August 25, 2011
New Research Questions Knowledge About How Clouds Form
Our understanding of how clouds form may need to be revised, according to new research published in the journal Nature.
The study has found that one or more unidentified organic gases have a significant influence on the Earth's cloud cover.
The research has implications for certain predictions about climate change because aerosol particles and the clouds they seed have a cooling effect on the Earth by reflecting radiation from the sun.
Jasper Kirkby, head of the Cosmics Leaving OUtdoor Droplets (CLOUD) experiment at CERN, studied various gas mixtures of sulphuric acid, water and ammonia. These three gases thought to give rise to aerosol particles at the low altitudes where clouds form.
The experiments produced between ten and a thousand times fewer aerosol particles than are observed in nature, which means an additional gas or gases must be playing a vital role in the process.
"Some additional vapor or vapors, together with sulphuric acid, is controlling the formation rate of aerosols in the atmosphere and so affecting climate, so it is important to identify these and understand whether their sources are natural or associated with human activities," Kirkby told the Guardian.
"If they come from human activities, it raises the prospect of a new climate impact from humans. Alternatively, if they have a natural origin, we have the potential for a new climate feedback. What is clear is that the treatment of aerosol formation in climate models has to be substantially revised."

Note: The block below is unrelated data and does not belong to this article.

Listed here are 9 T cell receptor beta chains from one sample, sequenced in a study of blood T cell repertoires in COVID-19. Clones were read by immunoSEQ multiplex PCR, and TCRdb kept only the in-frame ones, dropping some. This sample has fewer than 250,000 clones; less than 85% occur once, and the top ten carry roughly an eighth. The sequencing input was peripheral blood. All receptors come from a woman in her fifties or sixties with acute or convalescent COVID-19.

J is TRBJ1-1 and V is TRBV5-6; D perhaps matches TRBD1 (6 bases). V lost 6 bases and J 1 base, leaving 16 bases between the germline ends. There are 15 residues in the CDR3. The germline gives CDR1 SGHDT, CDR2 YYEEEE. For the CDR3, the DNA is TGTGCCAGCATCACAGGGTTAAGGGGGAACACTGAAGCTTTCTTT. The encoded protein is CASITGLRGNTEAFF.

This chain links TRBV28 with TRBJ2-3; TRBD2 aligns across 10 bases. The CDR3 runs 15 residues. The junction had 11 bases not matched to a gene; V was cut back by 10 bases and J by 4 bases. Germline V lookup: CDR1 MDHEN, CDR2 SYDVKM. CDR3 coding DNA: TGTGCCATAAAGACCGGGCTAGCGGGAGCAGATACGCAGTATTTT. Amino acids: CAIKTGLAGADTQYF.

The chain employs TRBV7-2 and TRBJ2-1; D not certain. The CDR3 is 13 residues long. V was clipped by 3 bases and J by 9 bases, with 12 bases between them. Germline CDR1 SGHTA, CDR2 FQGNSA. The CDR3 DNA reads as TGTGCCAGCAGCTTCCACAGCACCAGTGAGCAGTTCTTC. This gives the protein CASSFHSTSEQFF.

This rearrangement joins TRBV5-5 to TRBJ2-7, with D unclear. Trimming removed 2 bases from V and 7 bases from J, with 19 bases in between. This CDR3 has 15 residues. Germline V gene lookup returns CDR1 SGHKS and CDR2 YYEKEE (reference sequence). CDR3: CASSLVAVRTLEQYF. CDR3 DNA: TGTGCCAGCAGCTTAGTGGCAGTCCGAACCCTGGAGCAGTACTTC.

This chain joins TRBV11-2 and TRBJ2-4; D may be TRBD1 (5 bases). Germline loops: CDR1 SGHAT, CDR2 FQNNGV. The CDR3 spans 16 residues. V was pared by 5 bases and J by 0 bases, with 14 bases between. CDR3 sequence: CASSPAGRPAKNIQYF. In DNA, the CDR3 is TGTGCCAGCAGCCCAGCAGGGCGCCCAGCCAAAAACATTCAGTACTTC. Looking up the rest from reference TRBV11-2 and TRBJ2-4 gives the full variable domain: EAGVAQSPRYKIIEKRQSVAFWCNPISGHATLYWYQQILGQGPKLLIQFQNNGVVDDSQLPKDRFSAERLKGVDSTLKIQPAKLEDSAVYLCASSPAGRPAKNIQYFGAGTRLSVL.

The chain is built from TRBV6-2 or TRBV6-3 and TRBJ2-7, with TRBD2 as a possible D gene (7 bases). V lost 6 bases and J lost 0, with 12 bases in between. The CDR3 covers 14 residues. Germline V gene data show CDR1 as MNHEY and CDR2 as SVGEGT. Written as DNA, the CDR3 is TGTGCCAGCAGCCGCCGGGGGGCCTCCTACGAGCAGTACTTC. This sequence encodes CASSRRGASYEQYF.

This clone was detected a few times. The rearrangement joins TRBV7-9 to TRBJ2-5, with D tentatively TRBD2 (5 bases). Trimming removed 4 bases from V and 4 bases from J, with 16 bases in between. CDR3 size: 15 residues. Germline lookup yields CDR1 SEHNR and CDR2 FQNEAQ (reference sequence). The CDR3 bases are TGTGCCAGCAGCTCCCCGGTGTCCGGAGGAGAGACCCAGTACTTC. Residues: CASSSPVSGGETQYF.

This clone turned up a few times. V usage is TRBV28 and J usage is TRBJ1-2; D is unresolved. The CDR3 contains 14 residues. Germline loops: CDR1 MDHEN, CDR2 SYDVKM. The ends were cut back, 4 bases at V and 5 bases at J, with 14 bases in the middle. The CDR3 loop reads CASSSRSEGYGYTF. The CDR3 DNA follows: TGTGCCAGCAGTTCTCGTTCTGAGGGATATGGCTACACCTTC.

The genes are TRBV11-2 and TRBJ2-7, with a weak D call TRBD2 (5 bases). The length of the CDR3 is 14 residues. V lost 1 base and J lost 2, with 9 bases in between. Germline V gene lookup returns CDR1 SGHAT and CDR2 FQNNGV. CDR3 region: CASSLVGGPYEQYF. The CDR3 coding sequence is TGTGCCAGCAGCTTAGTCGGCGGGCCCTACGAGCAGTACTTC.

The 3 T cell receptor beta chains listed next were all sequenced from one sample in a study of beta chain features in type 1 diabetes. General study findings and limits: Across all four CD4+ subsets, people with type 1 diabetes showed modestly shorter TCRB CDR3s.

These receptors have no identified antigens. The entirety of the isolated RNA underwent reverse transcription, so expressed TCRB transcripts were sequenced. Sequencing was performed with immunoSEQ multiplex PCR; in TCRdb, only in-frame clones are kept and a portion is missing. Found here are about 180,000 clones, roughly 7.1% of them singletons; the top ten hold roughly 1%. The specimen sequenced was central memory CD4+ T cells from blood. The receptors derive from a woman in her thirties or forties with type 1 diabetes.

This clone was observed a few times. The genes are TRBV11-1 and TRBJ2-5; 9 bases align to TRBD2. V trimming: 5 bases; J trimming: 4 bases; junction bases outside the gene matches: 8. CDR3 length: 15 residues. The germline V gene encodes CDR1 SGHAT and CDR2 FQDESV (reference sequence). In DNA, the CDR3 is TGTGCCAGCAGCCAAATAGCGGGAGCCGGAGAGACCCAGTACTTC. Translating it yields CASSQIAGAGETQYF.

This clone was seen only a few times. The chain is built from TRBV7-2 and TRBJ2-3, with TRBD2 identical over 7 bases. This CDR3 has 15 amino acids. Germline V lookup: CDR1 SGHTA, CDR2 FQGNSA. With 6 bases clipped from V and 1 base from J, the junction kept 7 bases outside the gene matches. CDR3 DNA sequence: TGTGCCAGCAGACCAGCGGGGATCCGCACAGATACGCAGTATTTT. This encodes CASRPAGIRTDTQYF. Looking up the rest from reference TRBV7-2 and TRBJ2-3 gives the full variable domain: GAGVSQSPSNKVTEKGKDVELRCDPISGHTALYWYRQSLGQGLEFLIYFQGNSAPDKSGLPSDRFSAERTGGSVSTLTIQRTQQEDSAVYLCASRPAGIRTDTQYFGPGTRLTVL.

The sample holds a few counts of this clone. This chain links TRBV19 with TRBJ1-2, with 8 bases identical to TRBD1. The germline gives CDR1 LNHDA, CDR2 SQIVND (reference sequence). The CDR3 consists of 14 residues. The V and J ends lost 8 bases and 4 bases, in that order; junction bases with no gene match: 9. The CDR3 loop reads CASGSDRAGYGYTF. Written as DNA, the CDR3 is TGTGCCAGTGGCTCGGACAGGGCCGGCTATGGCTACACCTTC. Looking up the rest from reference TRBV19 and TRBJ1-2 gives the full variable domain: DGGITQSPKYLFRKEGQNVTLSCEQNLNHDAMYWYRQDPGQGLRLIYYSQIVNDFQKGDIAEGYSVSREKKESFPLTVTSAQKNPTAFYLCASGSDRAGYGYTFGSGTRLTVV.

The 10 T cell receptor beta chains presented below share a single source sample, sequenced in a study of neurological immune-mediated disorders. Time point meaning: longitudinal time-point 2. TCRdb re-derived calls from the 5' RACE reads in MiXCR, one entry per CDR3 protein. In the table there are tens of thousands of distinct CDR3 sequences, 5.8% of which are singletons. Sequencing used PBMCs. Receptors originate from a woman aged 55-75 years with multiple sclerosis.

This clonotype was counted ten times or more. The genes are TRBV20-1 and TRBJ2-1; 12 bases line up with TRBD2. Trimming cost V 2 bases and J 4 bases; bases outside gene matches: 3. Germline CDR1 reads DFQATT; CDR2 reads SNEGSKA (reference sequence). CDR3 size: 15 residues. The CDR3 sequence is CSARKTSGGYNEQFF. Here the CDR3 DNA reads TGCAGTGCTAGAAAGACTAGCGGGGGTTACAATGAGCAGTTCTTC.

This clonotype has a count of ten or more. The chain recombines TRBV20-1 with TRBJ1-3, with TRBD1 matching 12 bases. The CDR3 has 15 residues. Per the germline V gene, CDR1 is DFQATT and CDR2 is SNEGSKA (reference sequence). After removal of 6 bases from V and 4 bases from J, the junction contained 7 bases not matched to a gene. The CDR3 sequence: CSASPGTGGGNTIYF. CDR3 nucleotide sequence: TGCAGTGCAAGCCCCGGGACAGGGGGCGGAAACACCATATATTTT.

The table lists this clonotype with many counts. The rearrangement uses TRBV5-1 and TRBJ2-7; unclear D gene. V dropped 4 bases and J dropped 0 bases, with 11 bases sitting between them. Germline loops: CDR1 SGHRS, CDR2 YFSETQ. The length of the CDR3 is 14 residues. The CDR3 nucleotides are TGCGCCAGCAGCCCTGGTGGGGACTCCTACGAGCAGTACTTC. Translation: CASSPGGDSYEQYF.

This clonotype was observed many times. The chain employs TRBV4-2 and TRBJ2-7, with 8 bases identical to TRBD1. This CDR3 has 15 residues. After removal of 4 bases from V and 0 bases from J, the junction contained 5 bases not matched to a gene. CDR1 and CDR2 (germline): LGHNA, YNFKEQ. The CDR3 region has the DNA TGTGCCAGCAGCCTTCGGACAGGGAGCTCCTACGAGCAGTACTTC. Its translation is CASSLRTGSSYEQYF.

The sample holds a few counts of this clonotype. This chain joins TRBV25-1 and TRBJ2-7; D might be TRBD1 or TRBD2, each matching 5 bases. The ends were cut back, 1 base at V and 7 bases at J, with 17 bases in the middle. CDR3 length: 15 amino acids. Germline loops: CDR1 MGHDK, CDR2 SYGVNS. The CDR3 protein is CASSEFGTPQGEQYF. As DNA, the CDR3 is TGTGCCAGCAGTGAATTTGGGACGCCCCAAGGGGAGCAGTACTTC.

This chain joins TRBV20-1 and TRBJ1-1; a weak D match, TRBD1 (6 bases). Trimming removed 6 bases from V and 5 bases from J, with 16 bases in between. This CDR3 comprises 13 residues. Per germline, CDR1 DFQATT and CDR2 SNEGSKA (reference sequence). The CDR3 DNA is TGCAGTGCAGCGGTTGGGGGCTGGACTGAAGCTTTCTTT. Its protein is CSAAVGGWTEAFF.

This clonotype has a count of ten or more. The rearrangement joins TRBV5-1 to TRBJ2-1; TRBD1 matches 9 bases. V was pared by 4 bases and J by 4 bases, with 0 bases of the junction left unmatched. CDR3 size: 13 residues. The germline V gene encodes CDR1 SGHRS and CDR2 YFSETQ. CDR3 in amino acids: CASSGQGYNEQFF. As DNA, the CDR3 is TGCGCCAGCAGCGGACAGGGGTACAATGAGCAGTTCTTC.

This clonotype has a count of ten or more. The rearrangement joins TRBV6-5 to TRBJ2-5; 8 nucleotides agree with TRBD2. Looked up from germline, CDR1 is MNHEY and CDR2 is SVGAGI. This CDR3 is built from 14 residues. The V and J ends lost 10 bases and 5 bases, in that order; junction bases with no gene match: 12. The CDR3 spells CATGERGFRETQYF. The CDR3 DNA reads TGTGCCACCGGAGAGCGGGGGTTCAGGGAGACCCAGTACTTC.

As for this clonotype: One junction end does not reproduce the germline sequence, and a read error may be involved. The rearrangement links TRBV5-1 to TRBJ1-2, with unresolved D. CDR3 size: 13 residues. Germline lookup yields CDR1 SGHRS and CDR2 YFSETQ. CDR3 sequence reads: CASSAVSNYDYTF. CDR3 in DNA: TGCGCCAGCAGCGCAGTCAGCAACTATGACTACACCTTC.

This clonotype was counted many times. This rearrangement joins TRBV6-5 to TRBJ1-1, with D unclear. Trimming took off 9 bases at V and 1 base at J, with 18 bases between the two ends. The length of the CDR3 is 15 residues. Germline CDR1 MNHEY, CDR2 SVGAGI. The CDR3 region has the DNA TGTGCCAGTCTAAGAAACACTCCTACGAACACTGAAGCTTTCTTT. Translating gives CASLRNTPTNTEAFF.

Aerosols are tiny liquid or solid particles suspended in the atmosphere.
About half of atmospheric aerosols come from the Earth's surface, in the form of dust, sand or sea spray, while the rest are produced in the air when vapor particles condense and grow into clusters.
The researchers found in a second discovery that cosmic rays from the depths of space can increase the formation rates of aerosols by between two and tenfold in some cold regions of the atmosphere.
The team hopes to settle whether or not cosmic rays affect cloud cover and to give a better understanding of how some variability in the Earth's climate might be influenced by rays and the sun's activity.
Academics welcomed the results of the research but said it did not prove cosmic rays were a major driver of climate change.
"This paper is very much only a first step in the quantification of the climate effect of cosmic rays, so it would certainly be wrong to conclude that cosmic rays are a major driver of climate change," Piers Forster, professor of climate change at the University of Leeds, said in a press release.
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